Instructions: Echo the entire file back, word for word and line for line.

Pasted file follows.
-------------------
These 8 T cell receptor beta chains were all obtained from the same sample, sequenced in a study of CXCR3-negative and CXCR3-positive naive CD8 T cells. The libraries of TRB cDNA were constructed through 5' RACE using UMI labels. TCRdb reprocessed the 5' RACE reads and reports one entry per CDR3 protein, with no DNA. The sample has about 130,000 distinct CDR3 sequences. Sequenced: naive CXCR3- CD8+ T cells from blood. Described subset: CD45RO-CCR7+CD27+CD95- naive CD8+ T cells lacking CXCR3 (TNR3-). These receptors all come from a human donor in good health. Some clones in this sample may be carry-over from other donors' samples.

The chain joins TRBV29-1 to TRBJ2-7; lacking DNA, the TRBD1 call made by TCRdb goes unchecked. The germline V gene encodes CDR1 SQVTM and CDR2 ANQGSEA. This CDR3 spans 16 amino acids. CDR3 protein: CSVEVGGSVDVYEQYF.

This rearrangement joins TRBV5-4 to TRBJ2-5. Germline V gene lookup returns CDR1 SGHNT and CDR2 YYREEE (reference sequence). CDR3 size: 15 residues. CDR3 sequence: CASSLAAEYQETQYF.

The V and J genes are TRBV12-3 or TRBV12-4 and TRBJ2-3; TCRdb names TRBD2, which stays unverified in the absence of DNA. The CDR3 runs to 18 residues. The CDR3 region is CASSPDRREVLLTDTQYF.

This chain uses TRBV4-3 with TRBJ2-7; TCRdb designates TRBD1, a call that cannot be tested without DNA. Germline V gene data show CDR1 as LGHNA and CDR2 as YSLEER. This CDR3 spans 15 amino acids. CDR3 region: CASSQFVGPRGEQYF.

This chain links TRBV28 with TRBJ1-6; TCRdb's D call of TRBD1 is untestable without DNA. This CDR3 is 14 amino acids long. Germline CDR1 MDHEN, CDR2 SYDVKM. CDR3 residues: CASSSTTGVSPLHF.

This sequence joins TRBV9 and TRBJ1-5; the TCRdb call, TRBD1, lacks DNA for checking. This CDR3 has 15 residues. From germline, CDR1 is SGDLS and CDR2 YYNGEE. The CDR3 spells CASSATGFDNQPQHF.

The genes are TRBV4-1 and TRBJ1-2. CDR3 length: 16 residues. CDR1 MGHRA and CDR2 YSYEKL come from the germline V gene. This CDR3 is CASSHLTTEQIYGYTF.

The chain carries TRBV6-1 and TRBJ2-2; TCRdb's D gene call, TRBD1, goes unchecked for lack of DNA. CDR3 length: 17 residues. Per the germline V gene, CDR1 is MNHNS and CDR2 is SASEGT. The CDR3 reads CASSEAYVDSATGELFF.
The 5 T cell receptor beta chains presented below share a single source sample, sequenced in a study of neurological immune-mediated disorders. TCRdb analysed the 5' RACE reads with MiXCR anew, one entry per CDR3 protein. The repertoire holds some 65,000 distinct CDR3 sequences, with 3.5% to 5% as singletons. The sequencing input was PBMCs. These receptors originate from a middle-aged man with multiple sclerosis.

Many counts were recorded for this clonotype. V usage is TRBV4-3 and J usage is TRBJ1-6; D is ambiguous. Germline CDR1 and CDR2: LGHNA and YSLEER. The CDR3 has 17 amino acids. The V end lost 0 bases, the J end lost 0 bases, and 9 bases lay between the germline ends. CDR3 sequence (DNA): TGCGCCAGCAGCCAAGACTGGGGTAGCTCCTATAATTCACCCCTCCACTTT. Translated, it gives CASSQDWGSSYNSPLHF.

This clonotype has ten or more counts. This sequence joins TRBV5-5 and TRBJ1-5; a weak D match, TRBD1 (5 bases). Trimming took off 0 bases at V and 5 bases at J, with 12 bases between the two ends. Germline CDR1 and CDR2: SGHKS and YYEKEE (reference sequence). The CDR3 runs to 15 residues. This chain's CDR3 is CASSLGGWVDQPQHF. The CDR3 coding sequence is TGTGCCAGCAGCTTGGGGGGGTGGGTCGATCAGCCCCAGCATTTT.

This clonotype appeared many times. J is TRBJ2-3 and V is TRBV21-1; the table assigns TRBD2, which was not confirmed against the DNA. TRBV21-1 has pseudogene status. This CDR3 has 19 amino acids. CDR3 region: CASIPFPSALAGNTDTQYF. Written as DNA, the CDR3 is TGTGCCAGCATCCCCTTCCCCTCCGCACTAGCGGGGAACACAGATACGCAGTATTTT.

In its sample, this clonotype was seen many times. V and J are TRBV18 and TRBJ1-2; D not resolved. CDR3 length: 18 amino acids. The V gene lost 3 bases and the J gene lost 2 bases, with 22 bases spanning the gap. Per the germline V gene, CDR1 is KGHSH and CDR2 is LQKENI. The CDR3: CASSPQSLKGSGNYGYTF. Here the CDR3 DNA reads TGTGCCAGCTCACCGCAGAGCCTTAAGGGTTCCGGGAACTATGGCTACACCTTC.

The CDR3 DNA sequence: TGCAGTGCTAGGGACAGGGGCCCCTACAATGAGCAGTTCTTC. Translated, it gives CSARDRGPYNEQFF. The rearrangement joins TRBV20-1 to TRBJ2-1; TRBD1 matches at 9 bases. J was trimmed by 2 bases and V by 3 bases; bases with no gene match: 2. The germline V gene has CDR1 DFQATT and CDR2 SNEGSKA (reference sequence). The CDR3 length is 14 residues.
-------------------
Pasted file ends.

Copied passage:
These 8 T cell receptor beta chains were all obtained from the same sample, sequenced in a study of CXCR3-negative and CXCR3-positive naive CD8 T cells. The libraries of TRB cDNA were constructed through 5' RACE using UMI labels. TCRdb reprocessed the 5' RACE reads and reports one entry per CDR3 protein, with no DNA. The sample has about 130,000 distinct CDR3 sequences. Sequenced: naive CXCR3- CD8+ T cells from blood. Described subset: CD45RO-CCR7+CD27+CD95- naive CD8+ T cells lacking CXCR3 (TNR3-). These receptors all come from a human donor in good health. Some clones in this sample may be carry-over from other donors' samples.

The chain joins TRBV29-1 to TRBJ2-7; lacking DNA, the TRBD1 call made by TCRdb goes unchecked. The germline V gene encodes CDR1 SQVTM and CDR2 ANQGSEA. This CDR3 spans 16 amino acids. CDR3 protein: CSVEVGGSVDVYEQYF.

This rearrangement joins TRBV5-4 to TRBJ2-5. Germline V gene lookup returns CDR1 SGHNT and CDR2 YYREEE (reference sequence). CDR3 size: 15 residues. CDR3 sequence: CASSLAAEYQETQYF.

The V and J genes are TRBV12-3 or TRBV12-4 and TRBJ2-3; TCRdb names TRBD2, which stays unverified in the absence of DNA. The CDR3 runs to 18 residues. The CDR3 region is CASSPDRREVLLTDTQYF.

This chain uses TRBV4-3 with TRBJ2-7; TCRdb designates TRBD1, a call that cannot be tested without DNA. Germline V gene data show CDR1 as LGHNA and CDR2 as YSLEER. This CDR3 spans 15 amino acids. CDR3 region: CASSQFVGPRGEQYF.

This chain links TRBV28 with TRBJ1-6; TCRdb's D call of TRBD1 is untestable without DNA. This CDR3 is 14 amino acids long. Germline CDR1 MDHEN, CDR2 SYDVKM. CDR3 residues: CASSSTTGVSPLHF.

This sequence joins TRBV9 and TRBJ1-5; the TCRdb call, TRBD1, lacks DNA for checking. This CDR3 has 15 residues. From germline, CDR1 is SGDLS and CDR2 YYNGEE. The CDR3 spells CASSATGFDNQPQHF.

The genes are TRBV4-1 and TRBJ1-2. CDR3 length: 16 residues. CDR1 MGHRA and CDR2 YSYEKL come from the germline V gene. This CDR3 is CASSHLTTEQIYGYTF.

The chain carries TRBV6-1 and TRBJ2-2; TCRdb's D gene call, TRBD1, goes unchecked for lack of DNA. CDR3 length: 17 residues. Per the germline V gene, CDR1 is MNHNS and CDR2 is SASEGT. The CDR3 reads CASSEAYVDSATGELFF.
The 5 T cell receptor beta chains presented below share a single source sample, sequenced in a study of neurological immune-mediated disorders. TCRdb analysed the 5' RACE reads with MiXCR anew, one entry per CDR3 protein. The repertoire holds some 65,000 distinct CDR3 sequences, with 3.5% to 5% as singletons. The sequencing input was PBMCs. These receptors originate from a middle-aged man with multiple sclerosis.

Many counts were recorded for this clonotype. V usage is TRBV4-3 and J usage is TRBJ1-6; D is ambiguous. Germline CDR1 and CDR2: LGHNA and YSLEER. The CDR3 has 17 amino acids. The V end lost 0 bases, the J end lost 0 bases, and 9 bases lay between the germline ends. CDR3 sequence (DNA): TGCGCCAGCAGCCAAGACTGGGGTAGCTCCTATAATTCACCCCTCCACTTT. Translated, it gives CASSQDWGSSYNSPLHF.

This clonotype has ten or more counts. This sequence joins TRBV5-5 and TRBJ1-5; a weak D match, TRBD1 (5 bases). Trimming took off 0 bases at V and 5 bases at J, with 12 bases between the two ends. Germline CDR1 and CDR2: SGHKS and YYEKEE (reference sequence). The CDR3 runs to 15 residues. This chain's CDR3 is CASSLGGWVDQPQHF. The CDR3 coding sequence is TGTGCCAGCAGCTTGGGGGGGTGGGTCGATCAGCCCCAGCATTTT.

This clonotype appeared many times. J is TRBJ2-3 and V is TRBV21-1; the table assigns TRBD2, which was not confirmed against the DNA. TRBV21-1 has pseudogene status. This CDR3 has 19 amino acids. CDR3 region: CASIPFPSALAGNTDTQYF. Written as DNA, the CDR3 is TGTGCCAGCATCCCCTTCCCCTCCGCACTAGCGGGGAACACAGATACGCAGTATTTT.

In its sample, this clonotype was seen many times. V and J are TRBV18 and TRBJ1-2; D not resolved. CDR3 length: 18 amino acids. The V gene lost 3 bases and the J gene lost 2 bases, with 22 bases spanning the gap. Per the germline V gene, CDR1 is KGHSH and CDR2 is LQKENI. The CDR3: CASSPQSLKGSGNYGYTF. Here the CDR3 DNA reads TGTGCCAGCTCACCGCAGAGCCTTAAGGGTTCCGGGAACTATGGCTACACCTTC.

The CDR3 DNA sequence: TGCAGTGCTAGGGACAGGGGCCCCTACAATGAGCAGTTCTTC. Translated, it gives CSARDRGPYNEQFF. The rearrangement joins TRBV20-1 to TRBJ2-1; TRBD1 matches at 9 bases. J was trimmed by 2 bases and V by 3 bases; bases with no gene match: 2. The germline V gene has CDR1 DFQATT and CDR2 SNEGSKA (reference sequence). The CDR3 length is 14 residues.